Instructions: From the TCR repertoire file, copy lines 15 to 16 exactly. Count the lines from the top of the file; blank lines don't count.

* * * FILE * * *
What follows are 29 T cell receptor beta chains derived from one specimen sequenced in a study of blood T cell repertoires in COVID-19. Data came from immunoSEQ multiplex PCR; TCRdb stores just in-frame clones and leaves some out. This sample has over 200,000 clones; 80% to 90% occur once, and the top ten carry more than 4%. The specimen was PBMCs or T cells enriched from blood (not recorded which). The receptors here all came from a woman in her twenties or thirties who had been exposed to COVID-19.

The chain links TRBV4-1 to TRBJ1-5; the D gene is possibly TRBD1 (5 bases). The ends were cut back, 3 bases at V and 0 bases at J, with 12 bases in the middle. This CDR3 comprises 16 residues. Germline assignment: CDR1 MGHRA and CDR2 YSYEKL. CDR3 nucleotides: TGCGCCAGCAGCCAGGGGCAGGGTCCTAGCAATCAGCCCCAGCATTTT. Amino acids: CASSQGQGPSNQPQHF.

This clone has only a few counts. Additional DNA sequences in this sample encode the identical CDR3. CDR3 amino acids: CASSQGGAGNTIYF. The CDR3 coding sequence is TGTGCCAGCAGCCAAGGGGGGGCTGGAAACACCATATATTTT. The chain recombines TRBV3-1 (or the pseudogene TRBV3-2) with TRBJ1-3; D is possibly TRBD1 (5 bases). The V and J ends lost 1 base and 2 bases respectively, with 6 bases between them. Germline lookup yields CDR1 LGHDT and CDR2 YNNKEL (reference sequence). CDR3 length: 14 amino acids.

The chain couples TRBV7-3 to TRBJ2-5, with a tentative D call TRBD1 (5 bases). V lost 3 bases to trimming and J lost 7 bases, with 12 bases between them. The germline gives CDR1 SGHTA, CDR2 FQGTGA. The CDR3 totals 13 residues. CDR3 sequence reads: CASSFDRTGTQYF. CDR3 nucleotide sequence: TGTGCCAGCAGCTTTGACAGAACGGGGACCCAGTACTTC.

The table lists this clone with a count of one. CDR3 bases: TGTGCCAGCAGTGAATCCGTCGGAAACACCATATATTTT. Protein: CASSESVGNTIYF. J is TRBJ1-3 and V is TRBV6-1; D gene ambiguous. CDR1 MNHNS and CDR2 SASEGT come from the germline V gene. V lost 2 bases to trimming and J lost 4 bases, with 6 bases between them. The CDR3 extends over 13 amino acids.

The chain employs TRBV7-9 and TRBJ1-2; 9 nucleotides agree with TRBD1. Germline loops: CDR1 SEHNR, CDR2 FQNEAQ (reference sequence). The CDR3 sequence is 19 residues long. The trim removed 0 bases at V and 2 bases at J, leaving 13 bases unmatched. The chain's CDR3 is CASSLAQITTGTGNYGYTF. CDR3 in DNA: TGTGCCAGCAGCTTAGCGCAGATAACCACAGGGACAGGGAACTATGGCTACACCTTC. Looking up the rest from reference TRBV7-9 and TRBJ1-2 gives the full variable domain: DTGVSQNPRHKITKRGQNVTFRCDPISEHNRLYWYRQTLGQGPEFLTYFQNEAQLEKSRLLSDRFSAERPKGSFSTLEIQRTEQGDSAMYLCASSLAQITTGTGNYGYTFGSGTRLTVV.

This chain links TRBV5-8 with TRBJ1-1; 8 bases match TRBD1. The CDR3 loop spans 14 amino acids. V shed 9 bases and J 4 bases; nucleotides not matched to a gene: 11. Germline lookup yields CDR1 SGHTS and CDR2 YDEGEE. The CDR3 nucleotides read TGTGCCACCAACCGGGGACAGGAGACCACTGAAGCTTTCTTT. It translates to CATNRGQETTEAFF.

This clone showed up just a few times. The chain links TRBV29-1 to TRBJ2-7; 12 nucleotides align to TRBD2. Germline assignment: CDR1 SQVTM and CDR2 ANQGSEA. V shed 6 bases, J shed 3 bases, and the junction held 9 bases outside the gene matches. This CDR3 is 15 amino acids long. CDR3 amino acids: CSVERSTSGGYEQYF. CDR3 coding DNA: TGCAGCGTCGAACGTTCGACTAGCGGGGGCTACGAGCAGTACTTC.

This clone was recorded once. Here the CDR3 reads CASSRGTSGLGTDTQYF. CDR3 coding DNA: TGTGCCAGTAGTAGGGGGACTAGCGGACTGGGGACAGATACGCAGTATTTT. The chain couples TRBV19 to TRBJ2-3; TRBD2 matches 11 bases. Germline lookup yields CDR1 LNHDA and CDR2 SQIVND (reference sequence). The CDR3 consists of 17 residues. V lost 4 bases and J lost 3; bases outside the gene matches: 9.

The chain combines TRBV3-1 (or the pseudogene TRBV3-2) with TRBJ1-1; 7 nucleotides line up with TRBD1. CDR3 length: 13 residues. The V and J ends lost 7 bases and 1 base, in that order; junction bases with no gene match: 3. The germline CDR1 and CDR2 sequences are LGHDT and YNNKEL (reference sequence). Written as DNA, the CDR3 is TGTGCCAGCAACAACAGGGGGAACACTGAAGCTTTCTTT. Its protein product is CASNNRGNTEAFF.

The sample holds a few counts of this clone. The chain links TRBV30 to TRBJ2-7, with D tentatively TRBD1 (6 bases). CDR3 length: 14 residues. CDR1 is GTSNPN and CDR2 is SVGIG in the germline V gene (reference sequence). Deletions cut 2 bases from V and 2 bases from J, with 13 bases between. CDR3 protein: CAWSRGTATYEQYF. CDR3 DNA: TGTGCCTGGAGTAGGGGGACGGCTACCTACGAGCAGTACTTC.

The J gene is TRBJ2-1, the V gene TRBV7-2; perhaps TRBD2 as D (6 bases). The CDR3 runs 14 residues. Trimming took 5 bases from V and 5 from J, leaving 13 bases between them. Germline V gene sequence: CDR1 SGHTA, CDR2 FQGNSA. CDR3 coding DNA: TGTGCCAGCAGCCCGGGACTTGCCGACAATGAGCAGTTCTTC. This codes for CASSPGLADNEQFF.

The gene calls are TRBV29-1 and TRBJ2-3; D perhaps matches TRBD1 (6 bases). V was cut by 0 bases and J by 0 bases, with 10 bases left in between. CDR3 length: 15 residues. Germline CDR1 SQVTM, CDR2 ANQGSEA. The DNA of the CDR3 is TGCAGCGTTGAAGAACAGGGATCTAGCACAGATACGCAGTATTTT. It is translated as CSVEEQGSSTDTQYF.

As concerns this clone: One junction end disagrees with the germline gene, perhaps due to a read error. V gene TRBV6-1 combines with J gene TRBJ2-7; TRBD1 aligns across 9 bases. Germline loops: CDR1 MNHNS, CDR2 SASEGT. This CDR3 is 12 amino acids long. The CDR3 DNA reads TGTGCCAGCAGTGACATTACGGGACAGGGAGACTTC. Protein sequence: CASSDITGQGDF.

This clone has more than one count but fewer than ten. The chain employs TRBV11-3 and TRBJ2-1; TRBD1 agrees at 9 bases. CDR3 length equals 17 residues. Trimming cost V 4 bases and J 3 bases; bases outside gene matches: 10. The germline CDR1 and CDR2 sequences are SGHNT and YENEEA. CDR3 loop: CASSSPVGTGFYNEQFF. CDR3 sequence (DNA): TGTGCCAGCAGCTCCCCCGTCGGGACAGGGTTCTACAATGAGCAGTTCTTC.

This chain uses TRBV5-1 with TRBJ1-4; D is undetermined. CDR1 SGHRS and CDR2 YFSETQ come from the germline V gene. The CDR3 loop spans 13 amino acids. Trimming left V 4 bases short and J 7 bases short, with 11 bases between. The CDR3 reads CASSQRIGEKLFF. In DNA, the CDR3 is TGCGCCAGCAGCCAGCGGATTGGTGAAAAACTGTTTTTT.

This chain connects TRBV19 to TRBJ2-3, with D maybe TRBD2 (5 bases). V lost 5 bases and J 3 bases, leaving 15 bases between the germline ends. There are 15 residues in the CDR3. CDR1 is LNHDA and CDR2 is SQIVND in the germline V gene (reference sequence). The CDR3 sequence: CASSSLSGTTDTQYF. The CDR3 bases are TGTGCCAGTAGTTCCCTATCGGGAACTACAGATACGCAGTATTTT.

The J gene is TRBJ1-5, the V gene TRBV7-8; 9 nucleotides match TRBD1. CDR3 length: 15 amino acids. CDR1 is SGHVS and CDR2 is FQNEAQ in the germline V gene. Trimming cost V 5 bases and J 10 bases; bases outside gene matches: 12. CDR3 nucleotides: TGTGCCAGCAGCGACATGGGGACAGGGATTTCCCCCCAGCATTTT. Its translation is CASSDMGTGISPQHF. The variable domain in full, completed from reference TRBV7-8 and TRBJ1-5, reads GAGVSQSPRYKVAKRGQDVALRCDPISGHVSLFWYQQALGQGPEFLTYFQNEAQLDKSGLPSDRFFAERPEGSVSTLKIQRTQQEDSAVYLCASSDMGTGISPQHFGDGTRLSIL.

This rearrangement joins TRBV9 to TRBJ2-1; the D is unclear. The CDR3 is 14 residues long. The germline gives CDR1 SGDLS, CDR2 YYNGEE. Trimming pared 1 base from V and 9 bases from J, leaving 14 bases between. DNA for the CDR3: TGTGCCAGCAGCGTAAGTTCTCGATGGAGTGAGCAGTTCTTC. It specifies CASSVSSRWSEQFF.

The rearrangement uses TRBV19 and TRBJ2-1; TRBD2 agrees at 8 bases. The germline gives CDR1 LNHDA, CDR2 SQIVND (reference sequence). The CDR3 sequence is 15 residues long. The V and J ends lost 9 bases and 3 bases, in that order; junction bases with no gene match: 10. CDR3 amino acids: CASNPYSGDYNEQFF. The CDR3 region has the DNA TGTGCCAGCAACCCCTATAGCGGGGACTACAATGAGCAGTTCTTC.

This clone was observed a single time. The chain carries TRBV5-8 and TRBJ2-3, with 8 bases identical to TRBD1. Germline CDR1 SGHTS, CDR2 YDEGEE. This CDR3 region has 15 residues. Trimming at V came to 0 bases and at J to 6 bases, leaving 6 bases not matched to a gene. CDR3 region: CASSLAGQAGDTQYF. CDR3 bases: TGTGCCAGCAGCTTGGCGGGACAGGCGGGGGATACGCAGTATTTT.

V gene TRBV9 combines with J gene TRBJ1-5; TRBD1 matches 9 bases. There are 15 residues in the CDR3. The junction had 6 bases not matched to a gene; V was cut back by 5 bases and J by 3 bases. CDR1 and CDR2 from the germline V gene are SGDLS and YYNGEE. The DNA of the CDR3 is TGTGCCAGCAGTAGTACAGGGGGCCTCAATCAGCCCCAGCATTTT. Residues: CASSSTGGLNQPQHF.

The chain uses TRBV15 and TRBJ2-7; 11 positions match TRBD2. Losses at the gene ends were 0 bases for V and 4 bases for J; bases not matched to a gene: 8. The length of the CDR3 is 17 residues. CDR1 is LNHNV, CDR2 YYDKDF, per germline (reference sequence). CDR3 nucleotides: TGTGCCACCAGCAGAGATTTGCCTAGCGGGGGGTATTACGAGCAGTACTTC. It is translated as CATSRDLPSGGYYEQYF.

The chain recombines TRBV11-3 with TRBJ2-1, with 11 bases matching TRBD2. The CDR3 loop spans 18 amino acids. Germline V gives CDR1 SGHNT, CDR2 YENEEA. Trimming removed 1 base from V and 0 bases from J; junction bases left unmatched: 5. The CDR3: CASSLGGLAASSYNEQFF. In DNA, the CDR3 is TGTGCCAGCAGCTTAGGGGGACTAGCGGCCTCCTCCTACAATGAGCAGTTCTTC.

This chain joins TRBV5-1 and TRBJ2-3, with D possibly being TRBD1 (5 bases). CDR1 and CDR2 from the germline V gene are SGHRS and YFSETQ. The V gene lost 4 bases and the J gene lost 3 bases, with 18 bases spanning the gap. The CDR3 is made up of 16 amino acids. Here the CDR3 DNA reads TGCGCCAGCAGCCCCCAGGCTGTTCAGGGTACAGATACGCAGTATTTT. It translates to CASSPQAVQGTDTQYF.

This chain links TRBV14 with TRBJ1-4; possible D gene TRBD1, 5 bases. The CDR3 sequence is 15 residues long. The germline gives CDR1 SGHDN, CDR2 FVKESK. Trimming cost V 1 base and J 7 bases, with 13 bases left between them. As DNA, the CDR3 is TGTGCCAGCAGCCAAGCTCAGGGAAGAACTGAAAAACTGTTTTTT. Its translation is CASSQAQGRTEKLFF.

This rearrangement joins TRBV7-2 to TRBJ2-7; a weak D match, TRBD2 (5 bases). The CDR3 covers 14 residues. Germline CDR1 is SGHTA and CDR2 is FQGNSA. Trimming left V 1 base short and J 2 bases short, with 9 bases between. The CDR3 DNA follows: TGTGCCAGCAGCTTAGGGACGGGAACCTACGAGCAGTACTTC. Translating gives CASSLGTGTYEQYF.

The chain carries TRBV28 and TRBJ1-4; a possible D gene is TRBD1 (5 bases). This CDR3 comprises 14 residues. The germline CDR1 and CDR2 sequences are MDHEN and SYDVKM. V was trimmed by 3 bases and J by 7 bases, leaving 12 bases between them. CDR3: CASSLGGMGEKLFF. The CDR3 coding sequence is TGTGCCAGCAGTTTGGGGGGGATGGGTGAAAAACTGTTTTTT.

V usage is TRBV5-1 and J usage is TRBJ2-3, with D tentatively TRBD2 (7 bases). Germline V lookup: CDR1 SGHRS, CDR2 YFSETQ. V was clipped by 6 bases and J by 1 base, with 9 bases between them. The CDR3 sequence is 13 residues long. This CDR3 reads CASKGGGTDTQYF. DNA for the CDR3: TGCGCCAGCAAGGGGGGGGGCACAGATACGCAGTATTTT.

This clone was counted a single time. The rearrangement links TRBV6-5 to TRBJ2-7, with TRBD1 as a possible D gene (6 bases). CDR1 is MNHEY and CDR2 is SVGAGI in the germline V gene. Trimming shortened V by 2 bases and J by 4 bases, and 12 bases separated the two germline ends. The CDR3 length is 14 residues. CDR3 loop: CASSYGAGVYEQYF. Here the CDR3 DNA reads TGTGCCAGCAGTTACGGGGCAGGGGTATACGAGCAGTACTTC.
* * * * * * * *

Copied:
This clone has more than one count but fewer than ten. The chain employs TRBV11-3 and TRBJ2-1; TRBD1 agrees at 9 bases. CDR3 length equals 17 residues. Trimming cost V 4 bases and J 3 bases; bases outside gene matches: 10. The germline CDR1 and CDR2 sequences are SGHNT and YENEEA. CDR3 loop: CASSSPVGTGFYNEQFF. CDR3 sequence (DNA): TGTGCCAGCAGCTCCCCCGTCGGGACAGGGTTCTACAATGAGCAGTTCTTC.

This chain uses TRBV5-1 with TRBJ1-4; D is undetermined. CDR1 SGHRS and CDR2 YFSETQ come from the germline V gene. The CDR3 loop spans 13 amino acids. Trimming left V 4 bases short and J 7 bases short, with 11 bases between. The CDR3 reads CASSQRIGEKLFF. In DNA, the CDR3 is TGCGCCAGCAGCCAGCGGATTGGTGAAAAACTGTTTTTT.